The Rise of African Superheroes


Which character would you identify yourself with most? Batman, Superman, Sailor Moon, maybe even the Hulk? Even if none of these characters appeal to you personally, thousands of other people around the world have grown up with them. The release of the new Avengers movie, “Avengers: Age of Ultron”, exemplifies how comic books and Si-Fi fans around the globe gather to watch their favorite superheroes come together and kick butt on the big screen (in 3-D!).

America has left a great impression on younger children, who wish to be like their favorite characters when they grow up. With new heroes like Kwezi and Wale Williams Africa is also leaving a mark in the comic book and graphic novel world. These supernatural heroes are meant to be role models for the younger African generation, for them to be able to identify themselves with characters who resemble them and who possess the same cultural background as the young readers.

The First of their kind

Nigeria’s first supernatural graphic novel is titled “E.X.O – The Legend of Wale Williams” (pronounced Wah-leɪ, not whale) The story centers on Wale Williams, a young adult who returns back to his hometown in Lagoon, Nigeria (a fictitious adaption of the populous Nigerian city Lagos) after the mysterious disappearance of his father. Upon his five year absence, Wale discovers a powerful nano suit in his father’s laboratory and with his newly gained powers it has become Wale’s mission to fight for justice and to protect the citizens of Lagoon from an extremist organization promoting fear and oppression in a city that has already fallen under the hands of their corrupt government.

 

E.X.O, superhero

The first issue of the comic is said to be released along the end of summer. E.X.O would be the first publication of software programmer and web developer Roye Okupe. The born and raised Nigerian was inspired by the various cartoons he grew up watching and the scarce selection of comics he could get his hands on as a child. His aspiration to the project began with “movies, comics, manga, anime, graphic novels, animated movies/series, video games etc. And then in 2008, after noticing there wasn’t a lot of diversity in the genre, I decided to tell a story about a hero from Nigeria. ” as he says on africa.quora.com.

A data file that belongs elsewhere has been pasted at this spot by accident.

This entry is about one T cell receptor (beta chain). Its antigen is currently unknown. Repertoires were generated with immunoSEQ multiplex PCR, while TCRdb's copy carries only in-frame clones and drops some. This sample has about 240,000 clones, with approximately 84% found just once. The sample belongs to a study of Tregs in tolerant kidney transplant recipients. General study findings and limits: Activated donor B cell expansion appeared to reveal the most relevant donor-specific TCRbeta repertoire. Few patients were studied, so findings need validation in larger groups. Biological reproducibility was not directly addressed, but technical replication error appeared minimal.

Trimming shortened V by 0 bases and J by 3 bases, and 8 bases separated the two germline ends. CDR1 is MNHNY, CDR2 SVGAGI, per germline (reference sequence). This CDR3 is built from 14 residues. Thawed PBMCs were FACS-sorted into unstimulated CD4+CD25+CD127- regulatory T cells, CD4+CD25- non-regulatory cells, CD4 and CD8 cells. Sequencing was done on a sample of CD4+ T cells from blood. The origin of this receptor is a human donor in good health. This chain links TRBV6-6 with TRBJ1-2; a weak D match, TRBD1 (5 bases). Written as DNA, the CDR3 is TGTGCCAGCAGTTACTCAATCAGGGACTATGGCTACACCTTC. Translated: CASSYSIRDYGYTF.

Resurfacing African Culture

Moving further down the continent South African artist Loyiso Mkize has released limited copies of his graphic novel “Kwezi” in the earlier year of 2014. Before launching his comic Mkize had already been a popular artist amongst his peers and other creative thinkers. The 27 year old has collaborated as co-illustrator for the Supa Strikas, a pan-african comic book, and has also worked on animation projects for the country’s local Disney Channel satellite station DSTV. As was the case for comic book lover Roye as is also the case for Loyiso – The artist had dreams of starting an independent project that would adhere to the average African youth, and so he created 19 year old Kwezi, “[…]an arrogant, opinionated anti-hero who discovers and appreciates his superpowers … the cultural aspect brings him back to his roots.” As he tells Dispatchlive.

 

Kwezi, superhero                            Kwezi South Africa

 

 

 

 

 

 

 

 

Like with the common superhero tales of Batman and Spiderman that the world has become familiar with, the two leads in both graphic novels also come from different backgrounds and have a different story. However, the one thing unifying them is their cultural African background, an important aspect of the continent which has become lost in mainstream media.

 

With E.X.O, Kwezi and other super natural stories such as “Oya: Rise of the Orishas” and “Rise of the African Legends” the African countries are about to leave an impressionable mark on oversea readers and change the views of how modern-day African culture is portrayed and perceived by the masses.

 

Click on their names to get a glimpse inside the stories of Kwezi and Wale Williams!

Image credits: p1 , p2 , p3

Header Image credits to Kwezi

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